a, Arts & Entertainment, Theatre

The Diving Bell and the Butterfly offers an immersive experience

The Diving Bell and the Butterfly opens with the beeping of life support, and a comatose figure; right away the audience knows that what follows will be as hard-hitting as it is intimate. Like the novel and film version of the same name, Tuesday Night Café (TNC)’s stage adaptation of The Diving Bell and the Butterfly (1997) depicts the real-life story of Jean-Dominique Bauby (Chris Naccache and Gabe Meacher), a 43-year-old magazine editor-in-chief, who awakes in a hospital bed to discover a stroke paralyzed him from head to toe.

With the help of his good friend Laurence (Ella Storey) and speech therapist Sandrine (Rebecca Bauer), Jean-Dominique weathers revelations both depressing and joyous to write a book chronicling the experience of being “locked-in” his own body, his “Diving Bell.” Somewhat short in length, the play is comprised of interconnected vignettes featuring everything from a hedonistic dream sequence to a wheelchair-bound beach visit, with most of the action taking place within the confines of a cheery hospital room.

Diving Bell’s set thusly consists of a simplistic hospital room backdrop rendered both convincing and unobtrusive, and augmented with tactfully nuanced stage lighting—the silhouette of a window pane on the back wall is an excellent touch of realism. The overall sum of the technicians’ handiwork allows for an unmitigated focus on the characters, with seamless transitioning from scene to scene, and from interaction to interaction. Therefore, character movement through the stage’s space is made to look natural, and like the overall staging, executed with a sharp eye for detail by Director Rachel Stone.

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In an interesting turn, Bauby is portrayed by two people, who share the stage while alternating between the flesh-and-blood human and “the Butterfly”—a personification of Bauby’s consciousness who narrates verbally what he physically cannot. As such, the interplay between Bauby’s “Diving Bell” and his “Butterfly” often gives the intriguing impression of ventriloquism, though it is sometimes made unclear where the audience is intended to give focus. Nevertheless, the duo is surprisingly adept at packing a plethora of emotional subtext into a literal blink of the eye.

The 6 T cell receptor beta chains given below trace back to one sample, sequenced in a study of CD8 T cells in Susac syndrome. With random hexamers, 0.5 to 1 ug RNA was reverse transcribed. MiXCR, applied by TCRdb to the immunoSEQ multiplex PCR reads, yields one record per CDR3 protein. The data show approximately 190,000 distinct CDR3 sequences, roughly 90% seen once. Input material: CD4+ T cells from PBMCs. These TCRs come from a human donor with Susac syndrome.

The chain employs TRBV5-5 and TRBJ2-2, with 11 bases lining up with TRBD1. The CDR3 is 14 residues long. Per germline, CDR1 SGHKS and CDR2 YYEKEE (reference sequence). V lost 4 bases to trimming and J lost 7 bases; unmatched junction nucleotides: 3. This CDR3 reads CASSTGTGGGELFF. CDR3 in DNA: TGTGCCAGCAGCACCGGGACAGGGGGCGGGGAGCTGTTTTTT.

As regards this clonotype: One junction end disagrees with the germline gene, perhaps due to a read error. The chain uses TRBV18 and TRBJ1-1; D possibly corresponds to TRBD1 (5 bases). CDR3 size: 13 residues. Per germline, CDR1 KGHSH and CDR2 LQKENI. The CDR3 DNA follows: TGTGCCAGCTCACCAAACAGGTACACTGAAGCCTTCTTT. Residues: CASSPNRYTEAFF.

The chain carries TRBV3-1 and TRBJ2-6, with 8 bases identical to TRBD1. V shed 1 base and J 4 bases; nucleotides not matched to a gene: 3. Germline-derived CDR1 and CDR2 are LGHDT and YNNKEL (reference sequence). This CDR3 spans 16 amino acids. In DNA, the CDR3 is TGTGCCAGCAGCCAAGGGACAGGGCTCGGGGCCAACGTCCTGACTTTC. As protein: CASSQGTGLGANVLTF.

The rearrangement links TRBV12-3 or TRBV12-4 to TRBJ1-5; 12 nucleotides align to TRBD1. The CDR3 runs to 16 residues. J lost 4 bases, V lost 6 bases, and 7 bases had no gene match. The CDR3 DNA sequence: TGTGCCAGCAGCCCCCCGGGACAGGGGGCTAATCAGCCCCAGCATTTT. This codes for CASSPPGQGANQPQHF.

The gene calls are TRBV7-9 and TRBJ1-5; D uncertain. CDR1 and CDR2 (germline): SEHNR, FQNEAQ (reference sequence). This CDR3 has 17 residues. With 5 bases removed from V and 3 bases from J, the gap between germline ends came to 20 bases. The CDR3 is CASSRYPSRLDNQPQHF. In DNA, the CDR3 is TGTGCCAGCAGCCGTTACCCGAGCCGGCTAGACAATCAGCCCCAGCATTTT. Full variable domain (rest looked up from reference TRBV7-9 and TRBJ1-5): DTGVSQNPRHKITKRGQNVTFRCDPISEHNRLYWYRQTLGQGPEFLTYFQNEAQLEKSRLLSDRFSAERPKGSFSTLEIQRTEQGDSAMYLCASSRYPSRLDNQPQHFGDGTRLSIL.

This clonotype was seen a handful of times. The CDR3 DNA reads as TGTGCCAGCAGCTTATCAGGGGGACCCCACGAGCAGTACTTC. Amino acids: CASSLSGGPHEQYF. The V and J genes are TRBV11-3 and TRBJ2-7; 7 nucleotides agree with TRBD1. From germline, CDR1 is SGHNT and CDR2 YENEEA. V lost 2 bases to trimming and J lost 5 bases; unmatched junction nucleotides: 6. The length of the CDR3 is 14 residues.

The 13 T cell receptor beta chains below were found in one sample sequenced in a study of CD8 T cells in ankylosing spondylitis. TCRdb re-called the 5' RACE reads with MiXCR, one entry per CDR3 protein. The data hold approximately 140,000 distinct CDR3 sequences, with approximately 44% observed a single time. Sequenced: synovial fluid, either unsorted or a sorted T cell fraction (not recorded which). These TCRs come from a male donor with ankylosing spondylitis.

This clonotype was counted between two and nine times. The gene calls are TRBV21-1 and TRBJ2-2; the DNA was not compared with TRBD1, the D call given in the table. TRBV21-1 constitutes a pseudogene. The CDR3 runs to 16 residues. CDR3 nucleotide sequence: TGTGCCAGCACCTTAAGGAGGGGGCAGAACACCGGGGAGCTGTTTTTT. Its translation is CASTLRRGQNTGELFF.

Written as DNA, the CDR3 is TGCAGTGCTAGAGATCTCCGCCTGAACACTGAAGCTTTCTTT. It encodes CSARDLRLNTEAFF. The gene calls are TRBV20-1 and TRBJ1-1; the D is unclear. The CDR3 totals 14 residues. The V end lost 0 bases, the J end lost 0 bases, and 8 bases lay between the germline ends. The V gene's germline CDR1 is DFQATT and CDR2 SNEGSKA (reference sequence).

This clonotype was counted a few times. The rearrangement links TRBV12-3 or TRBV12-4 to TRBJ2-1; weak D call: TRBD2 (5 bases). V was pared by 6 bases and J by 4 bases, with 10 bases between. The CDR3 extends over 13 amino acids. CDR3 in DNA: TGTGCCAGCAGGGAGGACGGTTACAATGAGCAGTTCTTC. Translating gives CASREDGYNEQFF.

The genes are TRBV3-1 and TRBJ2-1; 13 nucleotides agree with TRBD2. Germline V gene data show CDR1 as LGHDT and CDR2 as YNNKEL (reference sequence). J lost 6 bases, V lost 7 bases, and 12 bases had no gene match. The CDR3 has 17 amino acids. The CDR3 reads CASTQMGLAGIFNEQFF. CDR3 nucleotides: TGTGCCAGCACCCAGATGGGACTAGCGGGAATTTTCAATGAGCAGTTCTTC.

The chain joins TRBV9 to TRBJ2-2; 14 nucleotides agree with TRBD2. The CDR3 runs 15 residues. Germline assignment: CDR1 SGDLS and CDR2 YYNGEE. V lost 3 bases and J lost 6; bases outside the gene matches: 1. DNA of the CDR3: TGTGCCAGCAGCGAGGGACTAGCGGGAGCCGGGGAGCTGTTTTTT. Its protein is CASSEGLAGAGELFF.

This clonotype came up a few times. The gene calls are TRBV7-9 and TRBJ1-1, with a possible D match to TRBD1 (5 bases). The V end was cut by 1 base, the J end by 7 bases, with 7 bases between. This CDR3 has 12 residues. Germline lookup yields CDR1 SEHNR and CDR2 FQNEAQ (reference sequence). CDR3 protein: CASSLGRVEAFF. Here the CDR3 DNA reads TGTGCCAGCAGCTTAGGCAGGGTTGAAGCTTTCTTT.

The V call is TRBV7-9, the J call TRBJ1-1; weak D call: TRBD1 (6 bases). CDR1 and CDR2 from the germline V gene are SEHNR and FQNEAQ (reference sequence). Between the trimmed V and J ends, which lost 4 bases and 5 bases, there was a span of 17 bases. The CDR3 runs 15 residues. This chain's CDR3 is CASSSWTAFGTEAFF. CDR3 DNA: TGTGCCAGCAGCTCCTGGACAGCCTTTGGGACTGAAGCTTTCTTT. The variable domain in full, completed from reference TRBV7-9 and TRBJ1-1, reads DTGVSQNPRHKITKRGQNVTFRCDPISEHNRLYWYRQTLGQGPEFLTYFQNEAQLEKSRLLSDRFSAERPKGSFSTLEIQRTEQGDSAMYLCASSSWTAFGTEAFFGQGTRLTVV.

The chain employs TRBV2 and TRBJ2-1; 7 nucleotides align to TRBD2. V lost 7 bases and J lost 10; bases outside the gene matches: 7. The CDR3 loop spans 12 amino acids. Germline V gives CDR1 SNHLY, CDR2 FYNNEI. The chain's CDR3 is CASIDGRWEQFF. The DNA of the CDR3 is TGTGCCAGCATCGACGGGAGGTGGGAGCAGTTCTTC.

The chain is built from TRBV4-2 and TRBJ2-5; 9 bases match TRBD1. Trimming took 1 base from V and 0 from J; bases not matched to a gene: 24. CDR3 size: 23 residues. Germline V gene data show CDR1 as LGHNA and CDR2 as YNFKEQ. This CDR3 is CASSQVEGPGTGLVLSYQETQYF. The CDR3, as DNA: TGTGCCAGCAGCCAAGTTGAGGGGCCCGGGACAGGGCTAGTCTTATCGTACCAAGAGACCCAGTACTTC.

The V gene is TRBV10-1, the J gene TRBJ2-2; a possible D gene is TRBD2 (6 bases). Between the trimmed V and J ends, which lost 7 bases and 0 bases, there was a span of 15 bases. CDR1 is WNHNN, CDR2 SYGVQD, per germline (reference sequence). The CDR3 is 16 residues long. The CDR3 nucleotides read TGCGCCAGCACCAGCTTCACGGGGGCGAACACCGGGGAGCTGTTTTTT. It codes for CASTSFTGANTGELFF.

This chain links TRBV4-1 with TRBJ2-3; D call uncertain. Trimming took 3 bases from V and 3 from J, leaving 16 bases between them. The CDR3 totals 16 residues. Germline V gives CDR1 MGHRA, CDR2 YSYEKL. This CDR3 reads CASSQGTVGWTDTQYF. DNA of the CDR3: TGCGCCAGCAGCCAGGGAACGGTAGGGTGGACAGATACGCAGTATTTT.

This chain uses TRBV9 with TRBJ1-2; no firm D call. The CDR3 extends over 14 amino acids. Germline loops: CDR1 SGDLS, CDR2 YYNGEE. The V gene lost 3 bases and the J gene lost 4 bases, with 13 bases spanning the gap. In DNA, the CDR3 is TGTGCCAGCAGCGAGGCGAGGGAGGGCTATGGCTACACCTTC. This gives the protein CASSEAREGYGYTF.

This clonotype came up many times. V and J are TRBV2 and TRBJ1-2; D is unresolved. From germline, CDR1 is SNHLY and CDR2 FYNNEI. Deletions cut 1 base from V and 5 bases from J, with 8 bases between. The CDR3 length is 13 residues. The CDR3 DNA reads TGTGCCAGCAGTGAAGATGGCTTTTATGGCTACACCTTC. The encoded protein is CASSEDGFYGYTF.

Performances by the rest of the cast are well rounded and, thankfully, avoid overly dramatic flourishes that might cheapen the performance. Appearances by Jean-Dominique’s brash, uppity father (Nic Turcotte) provide a believable humanity and comic relief to balance out the play’s harsher moments, while Bauer’s presence as Sandrine is noteworthy in its infectiously genuine optimism. In Bauby’s interactions with these characters, one finds the palpable tension of a yearning towards mutual understanding that is painstakingly developed letter by letter, word by word, tear by tear. It is unfortunate that the play’s shorter length makes Bauby’s journey feel a bit rushed, and the aforementioned interactions seem to lack the necessary time to develop fully.

There is really nothing quite like a quadriplegia-centric story to make an audience members realize how easy their own lives are in comparison. Thanks to competent technicians, solid directorship, and a stellar cast, TNC’s The Diving Bell and the Butterfly does not quite stop at such compulsory self-appreciation. Instead, it succeeds in serving as a sort of poignant love letter to the healing grace of human connection. People are social beings;  the human mind, as demonstrated in the play, seems to produce its most beautiful machinations when it wants to be heard and, most importantly, understood.

TNC’s The Diving Bell and the Butterfly runs from Feb. 3 to Feb. 6 and Feb. 10–13 at 8:00 p.m. in Morris Hall (3485 Rue McTavish). Tickets are $10 for adults, and $6 for students and seniors.

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